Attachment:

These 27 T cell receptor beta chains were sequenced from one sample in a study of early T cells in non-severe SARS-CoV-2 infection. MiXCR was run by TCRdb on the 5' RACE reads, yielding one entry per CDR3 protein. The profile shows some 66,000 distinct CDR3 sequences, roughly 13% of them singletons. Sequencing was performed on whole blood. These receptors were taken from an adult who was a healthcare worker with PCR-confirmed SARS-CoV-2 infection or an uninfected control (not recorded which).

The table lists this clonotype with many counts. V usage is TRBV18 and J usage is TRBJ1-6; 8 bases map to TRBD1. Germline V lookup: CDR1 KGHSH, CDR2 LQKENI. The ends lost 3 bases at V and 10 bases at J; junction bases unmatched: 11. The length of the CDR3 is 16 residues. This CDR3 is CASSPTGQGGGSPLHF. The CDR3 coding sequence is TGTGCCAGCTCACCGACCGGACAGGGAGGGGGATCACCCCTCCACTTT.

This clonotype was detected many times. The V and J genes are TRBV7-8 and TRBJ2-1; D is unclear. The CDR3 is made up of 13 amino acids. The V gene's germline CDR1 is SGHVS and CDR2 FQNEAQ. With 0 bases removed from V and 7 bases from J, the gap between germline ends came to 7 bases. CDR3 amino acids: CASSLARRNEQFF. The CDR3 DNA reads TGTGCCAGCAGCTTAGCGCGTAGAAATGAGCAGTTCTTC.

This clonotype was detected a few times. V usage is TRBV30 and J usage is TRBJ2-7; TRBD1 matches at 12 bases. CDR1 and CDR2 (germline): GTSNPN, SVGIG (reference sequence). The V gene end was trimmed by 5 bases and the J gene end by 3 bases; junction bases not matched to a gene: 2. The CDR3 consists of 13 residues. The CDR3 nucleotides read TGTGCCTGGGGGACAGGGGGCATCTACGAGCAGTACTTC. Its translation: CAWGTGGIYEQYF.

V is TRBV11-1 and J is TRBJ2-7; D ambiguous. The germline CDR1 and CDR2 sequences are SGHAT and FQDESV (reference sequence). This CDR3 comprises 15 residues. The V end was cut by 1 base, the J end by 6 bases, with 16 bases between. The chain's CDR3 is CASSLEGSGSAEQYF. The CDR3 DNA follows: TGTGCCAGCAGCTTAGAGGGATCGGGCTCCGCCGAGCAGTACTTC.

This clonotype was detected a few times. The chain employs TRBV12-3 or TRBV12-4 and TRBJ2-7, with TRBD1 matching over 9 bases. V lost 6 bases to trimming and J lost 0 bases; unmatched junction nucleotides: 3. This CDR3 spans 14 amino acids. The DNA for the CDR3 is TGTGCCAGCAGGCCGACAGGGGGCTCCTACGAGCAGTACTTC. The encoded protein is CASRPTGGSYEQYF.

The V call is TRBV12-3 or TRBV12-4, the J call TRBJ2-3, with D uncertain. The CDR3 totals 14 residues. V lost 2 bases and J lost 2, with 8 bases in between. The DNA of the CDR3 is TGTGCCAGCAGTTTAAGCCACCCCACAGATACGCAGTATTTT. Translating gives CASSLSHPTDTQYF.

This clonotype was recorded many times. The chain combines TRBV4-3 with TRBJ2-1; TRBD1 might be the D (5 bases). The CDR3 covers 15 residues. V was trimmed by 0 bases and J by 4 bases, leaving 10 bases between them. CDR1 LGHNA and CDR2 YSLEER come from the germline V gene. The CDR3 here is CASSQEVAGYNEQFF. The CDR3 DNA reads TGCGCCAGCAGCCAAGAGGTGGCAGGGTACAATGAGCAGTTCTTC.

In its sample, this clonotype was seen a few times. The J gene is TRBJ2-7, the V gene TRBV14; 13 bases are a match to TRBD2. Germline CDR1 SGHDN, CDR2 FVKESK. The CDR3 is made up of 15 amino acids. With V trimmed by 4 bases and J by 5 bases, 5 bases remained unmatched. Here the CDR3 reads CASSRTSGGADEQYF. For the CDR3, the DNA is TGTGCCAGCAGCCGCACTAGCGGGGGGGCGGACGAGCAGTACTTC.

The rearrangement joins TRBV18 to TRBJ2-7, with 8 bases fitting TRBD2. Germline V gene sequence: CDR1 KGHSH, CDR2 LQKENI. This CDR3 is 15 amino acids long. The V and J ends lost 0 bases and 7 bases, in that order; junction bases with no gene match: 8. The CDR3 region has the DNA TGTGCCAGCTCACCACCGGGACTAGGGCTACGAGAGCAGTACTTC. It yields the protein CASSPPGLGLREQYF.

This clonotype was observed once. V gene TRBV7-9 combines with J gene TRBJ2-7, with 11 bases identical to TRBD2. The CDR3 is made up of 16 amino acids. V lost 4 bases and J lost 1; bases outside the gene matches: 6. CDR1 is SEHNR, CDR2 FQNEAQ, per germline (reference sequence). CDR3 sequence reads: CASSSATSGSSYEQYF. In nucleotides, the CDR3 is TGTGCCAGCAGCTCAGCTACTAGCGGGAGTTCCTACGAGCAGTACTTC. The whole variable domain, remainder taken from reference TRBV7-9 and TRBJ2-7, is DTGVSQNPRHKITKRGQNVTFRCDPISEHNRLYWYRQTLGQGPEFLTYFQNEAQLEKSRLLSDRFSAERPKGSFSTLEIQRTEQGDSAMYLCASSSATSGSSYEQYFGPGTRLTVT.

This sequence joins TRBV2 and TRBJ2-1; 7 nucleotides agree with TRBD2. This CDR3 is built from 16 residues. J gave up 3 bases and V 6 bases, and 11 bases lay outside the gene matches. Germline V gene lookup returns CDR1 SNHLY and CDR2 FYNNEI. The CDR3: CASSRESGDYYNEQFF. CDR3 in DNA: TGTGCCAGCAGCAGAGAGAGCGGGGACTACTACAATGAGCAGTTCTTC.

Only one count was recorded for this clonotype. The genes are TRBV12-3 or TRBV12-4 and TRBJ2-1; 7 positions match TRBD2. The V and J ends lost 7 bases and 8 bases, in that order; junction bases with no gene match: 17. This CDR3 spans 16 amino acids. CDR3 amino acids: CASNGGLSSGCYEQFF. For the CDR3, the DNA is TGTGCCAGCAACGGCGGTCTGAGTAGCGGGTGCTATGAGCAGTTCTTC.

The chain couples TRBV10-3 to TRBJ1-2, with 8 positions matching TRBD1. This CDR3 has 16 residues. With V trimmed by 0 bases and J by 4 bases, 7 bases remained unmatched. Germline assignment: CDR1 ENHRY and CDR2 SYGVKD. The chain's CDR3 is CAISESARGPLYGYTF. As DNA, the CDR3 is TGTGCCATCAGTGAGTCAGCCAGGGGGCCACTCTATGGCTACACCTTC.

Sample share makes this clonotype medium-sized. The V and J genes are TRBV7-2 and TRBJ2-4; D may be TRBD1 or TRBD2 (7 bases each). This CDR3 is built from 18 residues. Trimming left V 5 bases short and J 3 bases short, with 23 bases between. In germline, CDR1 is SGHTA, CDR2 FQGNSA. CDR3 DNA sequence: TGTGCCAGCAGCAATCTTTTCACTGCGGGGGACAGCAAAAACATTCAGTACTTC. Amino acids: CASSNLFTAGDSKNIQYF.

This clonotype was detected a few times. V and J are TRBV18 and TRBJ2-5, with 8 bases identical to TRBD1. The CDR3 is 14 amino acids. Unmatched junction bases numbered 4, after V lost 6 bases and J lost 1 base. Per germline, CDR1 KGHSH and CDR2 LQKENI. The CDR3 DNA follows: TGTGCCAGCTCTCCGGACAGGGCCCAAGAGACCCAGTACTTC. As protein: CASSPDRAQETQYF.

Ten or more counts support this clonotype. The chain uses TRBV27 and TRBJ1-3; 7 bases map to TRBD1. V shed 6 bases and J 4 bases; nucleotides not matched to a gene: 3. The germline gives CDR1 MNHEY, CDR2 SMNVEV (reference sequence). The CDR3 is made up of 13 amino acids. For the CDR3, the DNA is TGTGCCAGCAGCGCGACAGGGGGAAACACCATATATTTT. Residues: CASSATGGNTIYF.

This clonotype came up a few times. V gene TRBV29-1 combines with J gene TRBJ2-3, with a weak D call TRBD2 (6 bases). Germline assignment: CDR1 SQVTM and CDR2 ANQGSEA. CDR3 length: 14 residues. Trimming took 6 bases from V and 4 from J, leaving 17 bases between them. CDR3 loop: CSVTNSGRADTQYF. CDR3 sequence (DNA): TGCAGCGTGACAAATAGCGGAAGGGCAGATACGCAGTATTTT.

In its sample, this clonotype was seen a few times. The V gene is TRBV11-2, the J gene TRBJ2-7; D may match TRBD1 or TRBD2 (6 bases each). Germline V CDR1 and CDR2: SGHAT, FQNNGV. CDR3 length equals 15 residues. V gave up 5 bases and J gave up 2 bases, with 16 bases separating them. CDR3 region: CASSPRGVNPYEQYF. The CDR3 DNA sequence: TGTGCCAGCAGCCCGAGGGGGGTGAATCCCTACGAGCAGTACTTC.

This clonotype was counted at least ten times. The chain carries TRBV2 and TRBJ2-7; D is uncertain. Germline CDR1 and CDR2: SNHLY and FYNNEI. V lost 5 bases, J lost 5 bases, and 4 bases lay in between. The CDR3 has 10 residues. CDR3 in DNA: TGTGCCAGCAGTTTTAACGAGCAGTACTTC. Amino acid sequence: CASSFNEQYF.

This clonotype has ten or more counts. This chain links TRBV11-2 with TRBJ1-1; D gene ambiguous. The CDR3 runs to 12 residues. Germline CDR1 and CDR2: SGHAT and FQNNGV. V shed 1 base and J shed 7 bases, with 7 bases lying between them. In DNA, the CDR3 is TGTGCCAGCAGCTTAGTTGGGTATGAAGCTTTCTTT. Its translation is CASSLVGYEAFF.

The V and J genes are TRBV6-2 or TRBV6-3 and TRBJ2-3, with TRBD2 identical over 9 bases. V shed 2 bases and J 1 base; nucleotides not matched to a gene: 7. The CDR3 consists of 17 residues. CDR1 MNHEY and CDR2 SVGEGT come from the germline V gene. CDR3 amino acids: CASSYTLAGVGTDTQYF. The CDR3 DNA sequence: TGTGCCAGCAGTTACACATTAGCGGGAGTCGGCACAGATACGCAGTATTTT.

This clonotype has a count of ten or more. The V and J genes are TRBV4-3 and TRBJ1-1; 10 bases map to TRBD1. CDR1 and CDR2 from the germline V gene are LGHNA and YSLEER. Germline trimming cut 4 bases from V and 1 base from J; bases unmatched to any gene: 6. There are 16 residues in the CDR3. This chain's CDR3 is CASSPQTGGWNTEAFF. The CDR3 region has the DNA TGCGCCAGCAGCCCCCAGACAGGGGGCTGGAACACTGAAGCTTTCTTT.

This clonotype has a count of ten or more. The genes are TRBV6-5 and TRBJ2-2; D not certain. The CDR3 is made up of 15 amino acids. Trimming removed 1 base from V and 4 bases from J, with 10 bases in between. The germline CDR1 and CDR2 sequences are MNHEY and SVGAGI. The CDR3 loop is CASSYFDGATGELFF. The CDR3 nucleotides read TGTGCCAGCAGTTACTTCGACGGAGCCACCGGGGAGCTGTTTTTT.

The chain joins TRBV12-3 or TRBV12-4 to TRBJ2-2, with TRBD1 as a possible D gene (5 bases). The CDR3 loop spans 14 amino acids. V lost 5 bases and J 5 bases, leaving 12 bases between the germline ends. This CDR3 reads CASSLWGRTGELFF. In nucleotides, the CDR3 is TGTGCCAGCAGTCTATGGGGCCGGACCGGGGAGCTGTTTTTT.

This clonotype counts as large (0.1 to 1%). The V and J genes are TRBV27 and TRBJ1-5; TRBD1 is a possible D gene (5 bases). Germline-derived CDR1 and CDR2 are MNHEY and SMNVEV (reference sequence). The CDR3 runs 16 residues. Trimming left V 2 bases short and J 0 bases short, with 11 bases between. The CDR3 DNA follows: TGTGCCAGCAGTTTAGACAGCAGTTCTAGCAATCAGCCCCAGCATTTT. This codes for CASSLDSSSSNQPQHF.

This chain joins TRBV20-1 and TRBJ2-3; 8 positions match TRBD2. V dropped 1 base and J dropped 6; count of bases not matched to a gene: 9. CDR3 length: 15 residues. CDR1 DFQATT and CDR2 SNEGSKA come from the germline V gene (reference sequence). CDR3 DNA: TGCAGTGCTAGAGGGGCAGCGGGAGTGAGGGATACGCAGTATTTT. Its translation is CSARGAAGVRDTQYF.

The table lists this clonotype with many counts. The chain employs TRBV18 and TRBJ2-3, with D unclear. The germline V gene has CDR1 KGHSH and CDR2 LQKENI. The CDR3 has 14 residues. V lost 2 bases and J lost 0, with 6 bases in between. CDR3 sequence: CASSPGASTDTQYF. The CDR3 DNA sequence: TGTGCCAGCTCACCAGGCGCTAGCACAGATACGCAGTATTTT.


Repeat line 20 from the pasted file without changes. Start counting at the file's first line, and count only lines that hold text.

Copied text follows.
This clonotype was counted at least ten times. The chain carries TRBV2 and TRBJ2-7; D is uncertain. Germline CDR1 and CDR2: SNHLY and FYNNEI. V lost 5 bases, J lost 5 bases, and 4 bases lay in between. The CDR3 has 10 residues. CDR3 in DNA: TGTGCCAGCAGTTTTAACGAGCAGTACTTC. Amino acid sequence: CASSFNEQYF.